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Minimally Invasive Lateral Access Spine Surgery

In the past, spinal fusion surgery meant large incisions, muscle detachment and lengthy recoveries.  Innovations in spine surgery instruments and surgical techniques provide a much more pleasant experience for patients requiring spine surgery.  Minimally invasive lateral access spine surgery (lateral transpsoas approach) uses small incisions, a muscle sparing approach, and requires only a one or two day hospital stay.  In fact, people that have minimally invasive lateral access spine surgery can walk within a few hours of their surgery.

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The spine is composed of a series of bones called vertebrae.  There are different areas of the spine, defined by their curvature and function.  The seven small vertebrae in the neck make up the cervical spine.  The chest area contains the thoracic spine, with 12 vertebrae.  The lumbar spine is located at and below your waist.  The lumbar spine contains five large vertebrae.  The remainder of the lower vertebrae in the spine are fused or shaped differently in formation with the hip and pelvis bones.

The back part of each vertebra arches to form the lamina.  The lamina creates a roof-like cover over the back opening in each vertebra.  The opening in the center of each vertebra forms the spinal canal.  The spinal cord, nerves, and arteries travel through the protective spinal canal.  The spinal cord and nerves send messages between your body and brain.

Intervertebral discs are located between the cervical, thoracic, and lumbar vertebrae.  Strong connective tissue forms the discs.  Their tough outer layer is the annulus fibrosus.  Their gel-like center is the nucleus pulposus.  A healthy disc contains about 80% water.
The discs and two small spinal facet joints connect one vertebra to the next.  The discs and joints allow movement and provide stability.  The discs also act as a shock-absorbing cushion to protect the vertebrae.

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Minimally invasive lateral access spine surgery can be an alternative to traditional spinal fusion for select people with degenerative disc disease, recurrent disc herniation, spinal instability, spondylolisthesis, failed fusion, osteomyelitis (bone infection), discitis (disc infection), tumors, scoliosis, and post-laminectomy syndrome.  Surgical candidates have experienced significant back pain with or without leg pain, and have not had pain relief with medications, steroid injections, or physical therapy.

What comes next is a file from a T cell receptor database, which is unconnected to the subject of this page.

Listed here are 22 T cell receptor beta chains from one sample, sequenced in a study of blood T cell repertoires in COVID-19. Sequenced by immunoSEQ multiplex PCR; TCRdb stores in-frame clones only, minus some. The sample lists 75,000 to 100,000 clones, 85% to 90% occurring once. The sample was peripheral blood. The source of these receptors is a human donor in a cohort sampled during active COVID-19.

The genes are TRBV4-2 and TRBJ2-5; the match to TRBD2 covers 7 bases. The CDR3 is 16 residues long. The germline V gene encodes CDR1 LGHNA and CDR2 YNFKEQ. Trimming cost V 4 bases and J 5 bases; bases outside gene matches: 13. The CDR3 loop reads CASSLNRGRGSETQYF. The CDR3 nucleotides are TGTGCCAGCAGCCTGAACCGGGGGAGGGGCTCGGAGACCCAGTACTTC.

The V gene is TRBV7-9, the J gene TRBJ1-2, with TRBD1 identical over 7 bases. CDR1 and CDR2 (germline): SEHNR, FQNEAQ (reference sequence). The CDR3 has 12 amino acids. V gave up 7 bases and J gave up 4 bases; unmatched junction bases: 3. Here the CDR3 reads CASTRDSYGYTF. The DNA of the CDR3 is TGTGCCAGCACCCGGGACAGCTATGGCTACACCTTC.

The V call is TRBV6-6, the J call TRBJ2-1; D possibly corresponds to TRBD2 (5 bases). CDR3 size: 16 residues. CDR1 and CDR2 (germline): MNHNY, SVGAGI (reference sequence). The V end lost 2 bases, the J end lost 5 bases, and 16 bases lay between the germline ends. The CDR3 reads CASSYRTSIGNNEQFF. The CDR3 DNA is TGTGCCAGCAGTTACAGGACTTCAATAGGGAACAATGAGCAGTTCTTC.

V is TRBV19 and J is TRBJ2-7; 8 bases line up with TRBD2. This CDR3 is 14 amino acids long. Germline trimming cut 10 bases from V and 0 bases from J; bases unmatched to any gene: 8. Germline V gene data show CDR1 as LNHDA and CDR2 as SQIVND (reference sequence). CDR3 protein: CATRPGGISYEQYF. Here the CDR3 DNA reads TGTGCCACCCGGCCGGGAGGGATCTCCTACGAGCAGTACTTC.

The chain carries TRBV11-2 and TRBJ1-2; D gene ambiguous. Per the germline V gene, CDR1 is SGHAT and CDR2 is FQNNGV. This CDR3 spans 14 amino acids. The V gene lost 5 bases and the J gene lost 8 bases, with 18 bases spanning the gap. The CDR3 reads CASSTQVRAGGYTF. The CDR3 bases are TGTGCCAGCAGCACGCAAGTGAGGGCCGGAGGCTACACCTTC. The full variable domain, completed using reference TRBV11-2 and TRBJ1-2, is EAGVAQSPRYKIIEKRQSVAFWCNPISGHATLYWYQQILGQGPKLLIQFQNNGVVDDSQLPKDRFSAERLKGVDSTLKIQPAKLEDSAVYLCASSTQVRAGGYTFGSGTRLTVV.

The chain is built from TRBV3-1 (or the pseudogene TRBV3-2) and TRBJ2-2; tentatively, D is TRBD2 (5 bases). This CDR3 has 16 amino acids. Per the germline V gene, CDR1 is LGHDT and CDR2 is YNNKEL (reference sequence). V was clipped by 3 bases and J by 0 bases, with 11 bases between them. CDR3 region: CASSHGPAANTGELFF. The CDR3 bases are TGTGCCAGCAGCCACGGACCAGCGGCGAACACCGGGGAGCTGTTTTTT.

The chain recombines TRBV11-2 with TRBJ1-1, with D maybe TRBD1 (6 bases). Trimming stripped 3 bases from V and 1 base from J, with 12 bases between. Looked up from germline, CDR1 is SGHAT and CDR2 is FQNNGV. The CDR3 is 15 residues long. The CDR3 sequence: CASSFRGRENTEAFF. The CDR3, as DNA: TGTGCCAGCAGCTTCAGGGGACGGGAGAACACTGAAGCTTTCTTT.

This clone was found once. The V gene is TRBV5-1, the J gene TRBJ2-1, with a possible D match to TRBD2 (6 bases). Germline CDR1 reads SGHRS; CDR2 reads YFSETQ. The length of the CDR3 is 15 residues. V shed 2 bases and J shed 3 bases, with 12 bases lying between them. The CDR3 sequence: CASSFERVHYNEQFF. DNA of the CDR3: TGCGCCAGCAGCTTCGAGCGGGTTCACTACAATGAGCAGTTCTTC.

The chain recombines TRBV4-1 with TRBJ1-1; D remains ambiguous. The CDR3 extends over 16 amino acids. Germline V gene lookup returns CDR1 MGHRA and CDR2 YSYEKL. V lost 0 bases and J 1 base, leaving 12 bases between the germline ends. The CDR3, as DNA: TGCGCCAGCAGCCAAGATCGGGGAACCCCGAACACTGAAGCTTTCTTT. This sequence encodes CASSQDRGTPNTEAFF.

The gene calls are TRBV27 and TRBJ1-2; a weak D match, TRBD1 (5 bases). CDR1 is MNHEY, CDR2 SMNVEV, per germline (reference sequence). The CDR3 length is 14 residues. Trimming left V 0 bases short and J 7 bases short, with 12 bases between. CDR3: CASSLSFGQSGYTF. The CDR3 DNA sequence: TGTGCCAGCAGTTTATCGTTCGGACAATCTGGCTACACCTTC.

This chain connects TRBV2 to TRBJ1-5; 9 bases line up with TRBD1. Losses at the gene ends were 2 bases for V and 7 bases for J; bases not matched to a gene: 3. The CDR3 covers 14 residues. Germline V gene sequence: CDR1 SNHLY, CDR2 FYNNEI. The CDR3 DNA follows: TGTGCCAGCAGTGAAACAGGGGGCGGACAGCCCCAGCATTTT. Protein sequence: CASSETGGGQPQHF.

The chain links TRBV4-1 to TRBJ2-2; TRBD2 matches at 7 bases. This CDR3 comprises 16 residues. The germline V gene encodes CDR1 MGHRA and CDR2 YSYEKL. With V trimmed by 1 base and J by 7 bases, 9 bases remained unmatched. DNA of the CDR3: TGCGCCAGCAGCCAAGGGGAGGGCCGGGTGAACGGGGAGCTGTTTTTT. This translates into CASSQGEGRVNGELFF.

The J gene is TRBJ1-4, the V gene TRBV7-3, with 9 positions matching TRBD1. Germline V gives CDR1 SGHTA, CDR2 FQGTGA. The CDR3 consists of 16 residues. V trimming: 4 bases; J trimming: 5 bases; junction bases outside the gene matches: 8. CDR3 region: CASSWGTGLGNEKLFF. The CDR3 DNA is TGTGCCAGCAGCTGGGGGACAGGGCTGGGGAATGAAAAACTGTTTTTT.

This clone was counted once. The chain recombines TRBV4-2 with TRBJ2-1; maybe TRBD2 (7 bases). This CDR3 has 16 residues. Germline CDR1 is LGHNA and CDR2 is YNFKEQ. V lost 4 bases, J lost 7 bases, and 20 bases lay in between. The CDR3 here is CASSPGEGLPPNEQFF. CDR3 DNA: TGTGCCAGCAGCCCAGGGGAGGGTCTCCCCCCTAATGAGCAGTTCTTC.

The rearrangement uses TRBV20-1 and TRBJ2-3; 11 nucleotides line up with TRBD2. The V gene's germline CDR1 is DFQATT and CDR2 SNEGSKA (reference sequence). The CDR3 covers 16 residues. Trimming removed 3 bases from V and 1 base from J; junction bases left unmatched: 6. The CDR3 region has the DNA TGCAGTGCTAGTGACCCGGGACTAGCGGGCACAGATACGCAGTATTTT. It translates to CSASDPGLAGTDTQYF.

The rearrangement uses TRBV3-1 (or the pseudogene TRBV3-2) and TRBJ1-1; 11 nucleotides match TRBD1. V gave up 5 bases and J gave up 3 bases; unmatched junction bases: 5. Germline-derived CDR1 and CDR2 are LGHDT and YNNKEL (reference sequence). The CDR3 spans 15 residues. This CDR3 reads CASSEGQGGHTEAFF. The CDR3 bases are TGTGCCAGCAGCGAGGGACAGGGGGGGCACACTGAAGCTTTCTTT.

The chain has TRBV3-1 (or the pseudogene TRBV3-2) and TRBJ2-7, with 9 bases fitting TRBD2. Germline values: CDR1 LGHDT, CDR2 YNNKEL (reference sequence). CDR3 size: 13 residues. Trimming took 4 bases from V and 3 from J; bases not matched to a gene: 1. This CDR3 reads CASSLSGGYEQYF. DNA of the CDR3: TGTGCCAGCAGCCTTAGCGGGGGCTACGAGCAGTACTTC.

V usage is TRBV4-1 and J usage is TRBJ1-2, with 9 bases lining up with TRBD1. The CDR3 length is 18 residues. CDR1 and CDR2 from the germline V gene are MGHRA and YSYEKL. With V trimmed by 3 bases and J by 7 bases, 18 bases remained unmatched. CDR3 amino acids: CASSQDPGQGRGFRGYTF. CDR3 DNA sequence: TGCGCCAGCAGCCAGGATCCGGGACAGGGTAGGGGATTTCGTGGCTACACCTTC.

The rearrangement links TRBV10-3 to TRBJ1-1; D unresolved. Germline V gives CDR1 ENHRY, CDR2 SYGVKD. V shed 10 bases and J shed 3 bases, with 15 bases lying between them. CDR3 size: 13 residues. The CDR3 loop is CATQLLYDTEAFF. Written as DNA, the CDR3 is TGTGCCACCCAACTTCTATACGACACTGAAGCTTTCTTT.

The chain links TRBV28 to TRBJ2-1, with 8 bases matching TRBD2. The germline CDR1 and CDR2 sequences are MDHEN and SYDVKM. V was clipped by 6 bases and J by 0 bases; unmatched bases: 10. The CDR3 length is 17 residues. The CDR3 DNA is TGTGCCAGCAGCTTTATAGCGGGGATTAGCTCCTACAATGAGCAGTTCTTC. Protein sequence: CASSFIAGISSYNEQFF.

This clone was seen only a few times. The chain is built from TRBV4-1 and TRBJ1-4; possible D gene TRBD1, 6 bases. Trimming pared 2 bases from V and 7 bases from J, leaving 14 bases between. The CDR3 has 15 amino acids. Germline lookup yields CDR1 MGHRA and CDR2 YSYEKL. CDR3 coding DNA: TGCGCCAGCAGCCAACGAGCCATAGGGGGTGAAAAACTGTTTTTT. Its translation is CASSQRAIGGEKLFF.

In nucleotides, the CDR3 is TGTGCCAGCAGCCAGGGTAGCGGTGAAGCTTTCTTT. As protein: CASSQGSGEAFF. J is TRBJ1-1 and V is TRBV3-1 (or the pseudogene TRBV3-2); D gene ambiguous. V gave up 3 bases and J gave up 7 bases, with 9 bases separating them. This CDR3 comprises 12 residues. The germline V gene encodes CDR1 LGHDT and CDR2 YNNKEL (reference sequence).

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People with low back pain or back pain that spreads to the legs may be candidates for minimally invasive lateral technique for spinal fusion.

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Minimally invasive lateral technique spinal fusion surgery is an inpatient hospital procedure that typically requires a one or two day hospital stay.  The surgical approach is from the side of the person, rather than from the more traditional front or back approaches.  The surgeon uses real-time nerve localizing and monitoring technology, as well as X-ray guidance during the procedure. 

First, the surgeon makes a small incision on the side flank.  Dilators that provide electromyographic (EMG) data navigate the surgeon towards the spine.  Retractors gently spread the muscles to access the spine.

Once the appropriate area of the spine is reached, the required surgery can be performed.  Finally, the retractors are removed, and the incisions are closed.

Because only a small incision is required and muscles are spared, recovery from minimally invasive lateral technique spine surgery is much faster and less painful than with traditional spinal surgery methods.  Patients are able to walk within hours of spine surgery, and only a short hospital stay is needed. 

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This information is intended for educational and informational purposes only. It should not be used in place of an individual consultation or examination or replace the advice of your health care professional and should not be relied upon to determine diagnosis or course of treatment.

The iHealthSpot patient education library was written collaboratively by the iHealthSpot editorial team which includes Senior Medical Authors Dr. Mary Car-Blanchard, OTD/OTR/L and Valerie K. Clark, and the following editorial advisors: Steve Meadows, MD, Ernie F. Soto, DDS, Ronald J. Glatzer, MD, Jonathan Rosenberg, MD, Christopher M. Nolte, MD, David Applebaum, MD, Jonathan M. Tarrash, MD, and Paula Soto, RN/BSN. This content complies with the HONcode standard for trustworthy health information. The library commenced development on September 1, 2005 with the latest update/addition on April 13th, 2016. For information on iHealthSpot’s other services including medical website design, visit